The Making of BMO (Part Two)

Getting to the right BMO colors was a little difficult, but thanks to my daughter and a trip to Home Depot, she matched the color 100%! She also helped sand and paint BMO.

The monitor I used inside BMO was $5 at a yard sale. I needed a 4:3 monitor to keep the correct aspect and went to a few yard sales looking them.

For the legs I used PVC pipes. Then I laser cut wooden circles and used Gorilla Glue to hold the thread rods that attach the feet to his body. I drilled a small hole on the wooden circles to run the power into BMO and not have an ugly cord hanging out. I foam filled the PVC tubes to add structure and support to the rods and pipes. I 3D printed BMO shoes and hands. For the arms, I just bought a clear hose that had the scale of the BMO arms at the local hardware store. Then I Plasti-Dipped them and painted them blue. The shoes allowed about 3 inches of the PVC to extend into the box allowing me to use hose clamps to attach BMO to the CNC base with the Adventure Time logo.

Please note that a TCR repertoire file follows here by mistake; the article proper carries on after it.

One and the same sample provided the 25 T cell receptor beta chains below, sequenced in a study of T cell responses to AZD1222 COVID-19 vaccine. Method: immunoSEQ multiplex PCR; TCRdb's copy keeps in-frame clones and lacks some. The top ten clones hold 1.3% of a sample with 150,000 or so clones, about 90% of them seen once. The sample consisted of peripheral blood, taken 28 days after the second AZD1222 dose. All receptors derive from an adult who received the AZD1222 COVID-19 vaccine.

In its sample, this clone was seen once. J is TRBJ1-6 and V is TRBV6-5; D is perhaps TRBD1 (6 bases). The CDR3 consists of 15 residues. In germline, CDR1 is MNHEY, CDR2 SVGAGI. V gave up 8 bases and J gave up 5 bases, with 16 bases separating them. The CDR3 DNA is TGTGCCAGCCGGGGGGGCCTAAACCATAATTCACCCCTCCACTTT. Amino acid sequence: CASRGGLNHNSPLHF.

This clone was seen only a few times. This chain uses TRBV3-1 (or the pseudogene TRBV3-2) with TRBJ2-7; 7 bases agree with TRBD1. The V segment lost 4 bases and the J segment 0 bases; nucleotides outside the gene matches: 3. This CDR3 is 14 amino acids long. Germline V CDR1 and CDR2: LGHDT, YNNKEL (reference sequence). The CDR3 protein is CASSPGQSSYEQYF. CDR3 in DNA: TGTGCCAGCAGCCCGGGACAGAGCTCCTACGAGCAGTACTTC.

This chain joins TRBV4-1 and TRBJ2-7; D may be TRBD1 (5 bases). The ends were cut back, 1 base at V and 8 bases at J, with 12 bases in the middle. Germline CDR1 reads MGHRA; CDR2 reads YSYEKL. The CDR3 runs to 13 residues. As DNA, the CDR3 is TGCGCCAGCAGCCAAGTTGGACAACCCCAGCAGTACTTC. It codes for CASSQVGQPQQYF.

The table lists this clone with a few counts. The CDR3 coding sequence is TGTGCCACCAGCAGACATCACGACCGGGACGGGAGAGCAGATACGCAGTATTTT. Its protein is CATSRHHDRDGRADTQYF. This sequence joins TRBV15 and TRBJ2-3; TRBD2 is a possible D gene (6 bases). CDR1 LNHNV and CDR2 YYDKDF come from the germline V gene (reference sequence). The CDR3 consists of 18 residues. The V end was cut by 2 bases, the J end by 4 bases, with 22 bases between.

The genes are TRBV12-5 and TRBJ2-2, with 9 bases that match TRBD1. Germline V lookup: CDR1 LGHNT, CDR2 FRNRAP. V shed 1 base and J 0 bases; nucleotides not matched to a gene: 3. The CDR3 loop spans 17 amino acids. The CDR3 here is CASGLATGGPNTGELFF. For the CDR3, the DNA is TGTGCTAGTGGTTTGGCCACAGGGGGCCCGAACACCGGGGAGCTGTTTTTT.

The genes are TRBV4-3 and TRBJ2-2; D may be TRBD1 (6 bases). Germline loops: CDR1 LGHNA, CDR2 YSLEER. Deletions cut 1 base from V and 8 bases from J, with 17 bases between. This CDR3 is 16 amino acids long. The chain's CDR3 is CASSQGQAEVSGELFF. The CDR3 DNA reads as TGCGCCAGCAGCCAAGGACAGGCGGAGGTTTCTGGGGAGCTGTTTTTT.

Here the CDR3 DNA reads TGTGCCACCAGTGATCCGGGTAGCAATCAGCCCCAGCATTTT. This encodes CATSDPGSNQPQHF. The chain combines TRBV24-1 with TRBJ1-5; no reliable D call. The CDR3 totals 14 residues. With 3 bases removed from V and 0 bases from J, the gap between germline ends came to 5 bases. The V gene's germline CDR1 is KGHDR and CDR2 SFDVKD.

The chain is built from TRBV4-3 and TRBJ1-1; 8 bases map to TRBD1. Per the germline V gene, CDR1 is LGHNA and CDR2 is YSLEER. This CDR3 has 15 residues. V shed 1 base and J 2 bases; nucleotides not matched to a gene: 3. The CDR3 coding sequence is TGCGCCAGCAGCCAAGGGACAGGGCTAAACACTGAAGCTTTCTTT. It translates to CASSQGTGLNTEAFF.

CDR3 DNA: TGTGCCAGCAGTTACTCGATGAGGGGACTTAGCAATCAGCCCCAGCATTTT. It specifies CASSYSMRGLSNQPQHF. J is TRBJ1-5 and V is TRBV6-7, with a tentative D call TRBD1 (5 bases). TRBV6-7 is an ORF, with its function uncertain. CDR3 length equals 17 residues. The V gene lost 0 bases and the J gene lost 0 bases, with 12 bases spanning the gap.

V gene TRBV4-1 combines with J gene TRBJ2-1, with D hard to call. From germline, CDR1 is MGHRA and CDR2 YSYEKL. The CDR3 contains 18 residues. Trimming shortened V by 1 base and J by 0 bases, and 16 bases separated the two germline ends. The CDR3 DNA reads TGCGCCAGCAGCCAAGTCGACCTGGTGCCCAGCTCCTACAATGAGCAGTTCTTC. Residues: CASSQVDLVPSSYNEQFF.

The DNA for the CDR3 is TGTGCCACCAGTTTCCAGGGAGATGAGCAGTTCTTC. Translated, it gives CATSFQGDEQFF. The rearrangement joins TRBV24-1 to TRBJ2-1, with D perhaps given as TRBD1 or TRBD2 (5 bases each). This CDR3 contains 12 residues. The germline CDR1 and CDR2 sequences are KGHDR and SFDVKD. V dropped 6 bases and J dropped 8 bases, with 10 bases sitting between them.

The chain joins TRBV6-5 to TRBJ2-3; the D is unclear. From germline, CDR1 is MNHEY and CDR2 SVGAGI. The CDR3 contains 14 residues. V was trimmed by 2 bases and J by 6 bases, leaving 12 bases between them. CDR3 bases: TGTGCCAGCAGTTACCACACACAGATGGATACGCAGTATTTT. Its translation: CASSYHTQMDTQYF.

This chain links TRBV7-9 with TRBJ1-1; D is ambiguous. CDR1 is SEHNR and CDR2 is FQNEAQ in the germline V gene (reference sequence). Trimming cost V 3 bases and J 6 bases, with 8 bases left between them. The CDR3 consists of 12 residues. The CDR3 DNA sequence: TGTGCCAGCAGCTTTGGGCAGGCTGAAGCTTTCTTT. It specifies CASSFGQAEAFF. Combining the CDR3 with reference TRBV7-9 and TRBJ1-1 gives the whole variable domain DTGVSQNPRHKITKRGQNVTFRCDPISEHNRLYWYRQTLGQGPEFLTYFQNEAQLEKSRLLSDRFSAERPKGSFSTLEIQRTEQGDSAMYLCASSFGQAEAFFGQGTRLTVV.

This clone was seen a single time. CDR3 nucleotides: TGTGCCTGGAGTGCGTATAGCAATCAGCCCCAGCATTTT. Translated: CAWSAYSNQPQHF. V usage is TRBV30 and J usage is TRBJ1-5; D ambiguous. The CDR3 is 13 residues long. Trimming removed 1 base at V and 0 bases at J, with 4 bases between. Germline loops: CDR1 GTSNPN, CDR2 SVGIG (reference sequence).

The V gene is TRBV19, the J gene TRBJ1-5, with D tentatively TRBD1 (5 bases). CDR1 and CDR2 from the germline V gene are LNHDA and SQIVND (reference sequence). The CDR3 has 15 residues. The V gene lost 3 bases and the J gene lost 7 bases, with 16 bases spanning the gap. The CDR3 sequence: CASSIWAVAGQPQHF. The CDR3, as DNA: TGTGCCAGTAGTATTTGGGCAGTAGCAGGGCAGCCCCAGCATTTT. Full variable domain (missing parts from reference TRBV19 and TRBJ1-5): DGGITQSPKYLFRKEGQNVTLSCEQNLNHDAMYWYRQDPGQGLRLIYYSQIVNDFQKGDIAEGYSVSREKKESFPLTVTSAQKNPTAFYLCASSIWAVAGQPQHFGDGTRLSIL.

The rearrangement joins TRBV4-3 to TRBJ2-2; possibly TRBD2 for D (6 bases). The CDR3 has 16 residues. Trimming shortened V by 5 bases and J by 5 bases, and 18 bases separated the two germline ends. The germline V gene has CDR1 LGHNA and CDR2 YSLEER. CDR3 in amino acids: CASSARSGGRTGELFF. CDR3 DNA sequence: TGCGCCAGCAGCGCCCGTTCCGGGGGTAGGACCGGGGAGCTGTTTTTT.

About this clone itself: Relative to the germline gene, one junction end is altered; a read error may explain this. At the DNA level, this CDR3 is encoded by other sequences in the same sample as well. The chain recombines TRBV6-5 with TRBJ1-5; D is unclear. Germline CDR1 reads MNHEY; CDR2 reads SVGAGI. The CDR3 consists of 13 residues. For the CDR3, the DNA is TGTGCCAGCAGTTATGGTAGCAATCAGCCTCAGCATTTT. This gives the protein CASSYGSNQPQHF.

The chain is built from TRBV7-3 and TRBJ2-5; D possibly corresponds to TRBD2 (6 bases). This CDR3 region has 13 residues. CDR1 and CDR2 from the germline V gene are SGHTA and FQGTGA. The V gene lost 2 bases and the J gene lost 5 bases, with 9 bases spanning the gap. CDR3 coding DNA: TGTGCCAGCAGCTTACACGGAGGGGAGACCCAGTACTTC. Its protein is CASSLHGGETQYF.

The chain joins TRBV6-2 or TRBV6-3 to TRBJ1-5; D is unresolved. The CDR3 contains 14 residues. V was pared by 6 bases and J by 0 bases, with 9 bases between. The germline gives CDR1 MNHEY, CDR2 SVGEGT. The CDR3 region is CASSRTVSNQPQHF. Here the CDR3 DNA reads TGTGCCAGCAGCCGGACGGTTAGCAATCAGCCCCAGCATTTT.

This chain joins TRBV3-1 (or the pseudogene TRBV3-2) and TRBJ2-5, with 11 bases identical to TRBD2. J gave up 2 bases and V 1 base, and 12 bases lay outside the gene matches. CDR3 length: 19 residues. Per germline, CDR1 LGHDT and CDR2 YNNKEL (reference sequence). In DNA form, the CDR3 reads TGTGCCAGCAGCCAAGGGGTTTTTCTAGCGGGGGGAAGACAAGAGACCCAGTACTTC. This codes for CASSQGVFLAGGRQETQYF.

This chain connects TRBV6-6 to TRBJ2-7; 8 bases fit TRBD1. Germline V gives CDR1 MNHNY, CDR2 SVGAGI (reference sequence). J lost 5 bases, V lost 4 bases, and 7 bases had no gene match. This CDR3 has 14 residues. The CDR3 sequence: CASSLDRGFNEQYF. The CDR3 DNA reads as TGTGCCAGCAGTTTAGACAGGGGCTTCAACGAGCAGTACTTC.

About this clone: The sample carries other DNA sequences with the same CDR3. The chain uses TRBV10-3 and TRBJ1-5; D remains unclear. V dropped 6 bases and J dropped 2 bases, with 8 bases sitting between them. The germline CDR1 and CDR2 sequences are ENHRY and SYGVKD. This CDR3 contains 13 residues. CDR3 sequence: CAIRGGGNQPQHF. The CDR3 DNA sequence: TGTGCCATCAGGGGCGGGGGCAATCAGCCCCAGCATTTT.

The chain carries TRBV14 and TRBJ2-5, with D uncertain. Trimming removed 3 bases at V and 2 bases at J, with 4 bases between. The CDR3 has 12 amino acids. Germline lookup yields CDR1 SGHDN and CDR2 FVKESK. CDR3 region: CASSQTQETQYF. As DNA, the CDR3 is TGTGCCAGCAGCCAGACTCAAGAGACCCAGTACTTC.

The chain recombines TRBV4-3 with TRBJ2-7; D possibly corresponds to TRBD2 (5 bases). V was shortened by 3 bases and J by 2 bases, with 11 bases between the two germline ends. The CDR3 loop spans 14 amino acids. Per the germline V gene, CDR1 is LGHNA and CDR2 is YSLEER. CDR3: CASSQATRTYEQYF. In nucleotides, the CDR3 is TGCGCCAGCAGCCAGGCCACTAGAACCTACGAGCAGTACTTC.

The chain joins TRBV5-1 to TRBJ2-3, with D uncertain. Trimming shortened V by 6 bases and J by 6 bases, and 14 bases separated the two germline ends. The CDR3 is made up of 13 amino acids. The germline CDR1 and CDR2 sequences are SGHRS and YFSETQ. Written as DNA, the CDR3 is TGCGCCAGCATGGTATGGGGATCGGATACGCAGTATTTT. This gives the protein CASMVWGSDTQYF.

The picture of the inside shows you how I attached the speakers using hot glue and supporting it with a 2x2. The Raspberry Pi case is attached to a 2x4 by 3m double stick tape.

Finally, as seen below, BMO was a total hit at the Miami Maker Faire. The kids immediately recognized BMO and came to play video games while the adults came to reminisce and play their retro favorites!

Mario The Maker : Mario Cruz is a Hacker, Maker, and inventor from Miami. Working out of Moonlighter Makerspace. @MarioCruz twtr. http://bit.ly/2r0Jcy3 Medium

Mario The Maker : Mario Cruz is a Hacker, Maker, and inventor from Miami. Working out of Moonlighter Makerspace. @MarioCruz twtr. http://bit.ly/2r0Jcy3 Medium